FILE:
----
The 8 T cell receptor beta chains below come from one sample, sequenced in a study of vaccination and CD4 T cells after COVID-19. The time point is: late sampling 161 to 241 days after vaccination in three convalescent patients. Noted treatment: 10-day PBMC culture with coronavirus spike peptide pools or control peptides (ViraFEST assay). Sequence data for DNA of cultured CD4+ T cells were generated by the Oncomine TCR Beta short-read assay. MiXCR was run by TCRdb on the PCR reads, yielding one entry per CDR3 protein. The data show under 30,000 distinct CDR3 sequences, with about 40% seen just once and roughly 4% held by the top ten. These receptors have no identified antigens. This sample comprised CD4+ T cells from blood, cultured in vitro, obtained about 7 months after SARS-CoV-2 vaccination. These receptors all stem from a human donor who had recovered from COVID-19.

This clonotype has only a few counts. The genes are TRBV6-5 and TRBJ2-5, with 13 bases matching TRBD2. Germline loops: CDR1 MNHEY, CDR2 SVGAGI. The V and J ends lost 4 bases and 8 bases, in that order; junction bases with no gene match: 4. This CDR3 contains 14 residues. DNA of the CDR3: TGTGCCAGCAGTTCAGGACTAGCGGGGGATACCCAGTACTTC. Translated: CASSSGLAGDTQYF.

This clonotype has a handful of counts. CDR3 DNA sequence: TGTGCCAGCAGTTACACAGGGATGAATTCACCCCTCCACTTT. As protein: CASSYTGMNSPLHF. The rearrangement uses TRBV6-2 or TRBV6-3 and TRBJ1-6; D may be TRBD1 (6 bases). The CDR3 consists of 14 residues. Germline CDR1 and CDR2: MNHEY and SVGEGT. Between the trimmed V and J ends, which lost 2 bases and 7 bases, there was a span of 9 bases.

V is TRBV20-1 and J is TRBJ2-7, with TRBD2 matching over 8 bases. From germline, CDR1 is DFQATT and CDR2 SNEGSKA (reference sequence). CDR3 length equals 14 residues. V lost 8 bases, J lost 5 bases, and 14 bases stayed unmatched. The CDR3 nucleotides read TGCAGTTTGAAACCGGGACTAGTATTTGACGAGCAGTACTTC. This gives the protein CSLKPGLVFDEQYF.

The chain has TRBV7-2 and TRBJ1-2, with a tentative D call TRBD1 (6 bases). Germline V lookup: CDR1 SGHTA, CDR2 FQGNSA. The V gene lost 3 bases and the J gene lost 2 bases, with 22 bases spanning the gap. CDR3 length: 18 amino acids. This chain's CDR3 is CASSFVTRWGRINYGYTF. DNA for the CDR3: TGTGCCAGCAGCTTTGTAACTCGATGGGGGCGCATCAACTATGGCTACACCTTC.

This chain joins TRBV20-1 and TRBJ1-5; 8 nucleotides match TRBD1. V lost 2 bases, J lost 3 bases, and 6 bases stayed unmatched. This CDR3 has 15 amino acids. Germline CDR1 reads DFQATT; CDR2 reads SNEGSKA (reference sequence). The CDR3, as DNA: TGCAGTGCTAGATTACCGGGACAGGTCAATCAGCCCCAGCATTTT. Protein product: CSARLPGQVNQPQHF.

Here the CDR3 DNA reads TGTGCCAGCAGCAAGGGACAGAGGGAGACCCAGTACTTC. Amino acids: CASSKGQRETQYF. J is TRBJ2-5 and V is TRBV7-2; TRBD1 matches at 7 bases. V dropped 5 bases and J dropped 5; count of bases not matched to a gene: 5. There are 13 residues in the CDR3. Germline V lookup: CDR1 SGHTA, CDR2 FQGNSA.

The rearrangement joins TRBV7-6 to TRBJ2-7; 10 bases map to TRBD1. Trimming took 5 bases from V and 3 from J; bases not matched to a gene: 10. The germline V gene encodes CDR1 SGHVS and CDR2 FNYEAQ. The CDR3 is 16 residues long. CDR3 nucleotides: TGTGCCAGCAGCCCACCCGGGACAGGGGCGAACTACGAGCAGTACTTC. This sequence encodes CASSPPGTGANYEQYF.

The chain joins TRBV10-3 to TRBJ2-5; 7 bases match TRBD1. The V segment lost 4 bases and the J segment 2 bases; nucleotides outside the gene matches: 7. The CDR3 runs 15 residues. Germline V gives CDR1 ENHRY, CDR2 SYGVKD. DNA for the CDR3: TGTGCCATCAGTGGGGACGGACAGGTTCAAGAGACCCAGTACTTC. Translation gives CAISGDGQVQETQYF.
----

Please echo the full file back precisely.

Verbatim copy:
The 8 T cell receptor beta chains below come from one sample, sequenced in a study of vaccination and CD4 T cells after COVID-19. The time point is: late sampling 161 to 241 days after vaccination in three convalescent patients. Noted treatment: 10-day PBMC culture with coronavirus spike peptide pools or control peptides (ViraFEST assay). Sequence data for DNA of cultured CD4+ T cells were generated by the Oncomine TCR Beta short-read assay. MiXCR was run by TCRdb on the PCR reads, yielding one entry per CDR3 protein. The data show under 30,000 distinct CDR3 sequences, with about 40% seen just once and roughly 4% held by the top ten. These receptors have no identified antigens. This sample comprised CD4+ T cells from blood, cultured in vitro, obtained about 7 months after SARS-CoV-2 vaccination. These receptors all stem from a human donor who had recovered from COVID-19.

This clonotype has only a few counts. The genes are TRBV6-5 and TRBJ2-5, with 13 bases matching TRBD2. Germline loops: CDR1 MNHEY, CDR2 SVGAGI. The V and J ends lost 4 bases and 8 bases, in that order; junction bases with no gene match: 4. This CDR3 contains 14 residues. DNA of the CDR3: TGTGCCAGCAGTTCAGGACTAGCGGGGGATACCCAGTACTTC. Translated: CASSSGLAGDTQYF.

This clonotype has a handful of counts. CDR3 DNA sequence: TGTGCCAGCAGTTACACAGGGATGAATTCACCCCTCCACTTT. As protein: CASSYTGMNSPLHF. The rearrangement uses TRBV6-2 or TRBV6-3 and TRBJ1-6; D may be TRBD1 (6 bases). The CDR3 consists of 14 residues. Germline CDR1 and CDR2: MNHEY and SVGEGT. Between the trimmed V and J ends, which lost 2 bases and 7 bases, there was a span of 9 bases.

V is TRBV20-1 and J is TRBJ2-7, with TRBD2 matching over 8 bases. From germline, CDR1 is DFQATT and CDR2 SNEGSKA (reference sequence). CDR3 length equals 14 residues. V lost 8 bases, J lost 5 bases, and 14 bases stayed unmatched. The CDR3 nucleotides read TGCAGTTTGAAACCGGGACTAGTATTTGACGAGCAGTACTTC. This gives the protein CSLKPGLVFDEQYF.

The chain has TRBV7-2 and TRBJ1-2, with a tentative D call TRBD1 (6 bases). Germline V lookup: CDR1 SGHTA, CDR2 FQGNSA. The V gene lost 3 bases and the J gene lost 2 bases, with 22 bases spanning the gap. CDR3 length: 18 amino acids. This chain's CDR3 is CASSFVTRWGRINYGYTF. DNA for the CDR3: TGTGCCAGCAGCTTTGTAACTCGATGGGGGCGCATCAACTATGGCTACACCTTC.

This chain joins TRBV20-1 and TRBJ1-5; 8 nucleotides match TRBD1. V lost 2 bases, J lost 3 bases, and 6 bases stayed unmatched. This CDR3 has 15 amino acids. Germline CDR1 reads DFQATT; CDR2 reads SNEGSKA (reference sequence). The CDR3, as DNA: TGCAGTGCTAGATTACCGGGACAGGTCAATCAGCCCCAGCATTTT. Protein product: CSARLPGQVNQPQHF.

Here the CDR3 DNA reads TGTGCCAGCAGCAAGGGACAGAGGGAGACCCAGTACTTC. Amino acids: CASSKGQRETQYF. J is TRBJ2-5 and V is TRBV7-2; TRBD1 matches at 7 bases. V dropped 5 bases and J dropped 5; count of bases not matched to a gene: 5. There are 13 residues in the CDR3. Germline V lookup: CDR1 SGHTA, CDR2 FQGNSA.

The rearrangement joins TRBV7-6 to TRBJ2-7; 10 bases map to TRBD1. Trimming took 5 bases from V and 3 from J; bases not matched to a gene: 10. The germline V gene encodes CDR1 SGHVS and CDR2 FNYEAQ. The CDR3 is 16 residues long. CDR3 nucleotides: TGTGCCAGCAGCCCACCCGGGACAGGGGCGAACTACGAGCAGTACTTC. This sequence encodes CASSPPGTGANYEQYF.

The chain joins TRBV10-3 to TRBJ2-5; 7 bases match TRBD1. The V segment lost 4 bases and the J segment 2 bases; nucleotides outside the gene matches: 7. The CDR3 runs 15 residues. Germline V gives CDR1 ENHRY, CDR2 SYGVKD. DNA for the CDR3: TGTGCCATCAGTGGGGACGGACAGGTTCAAGAGACCCAGTACTTC. Translation gives CAISGDGQVQETQYF.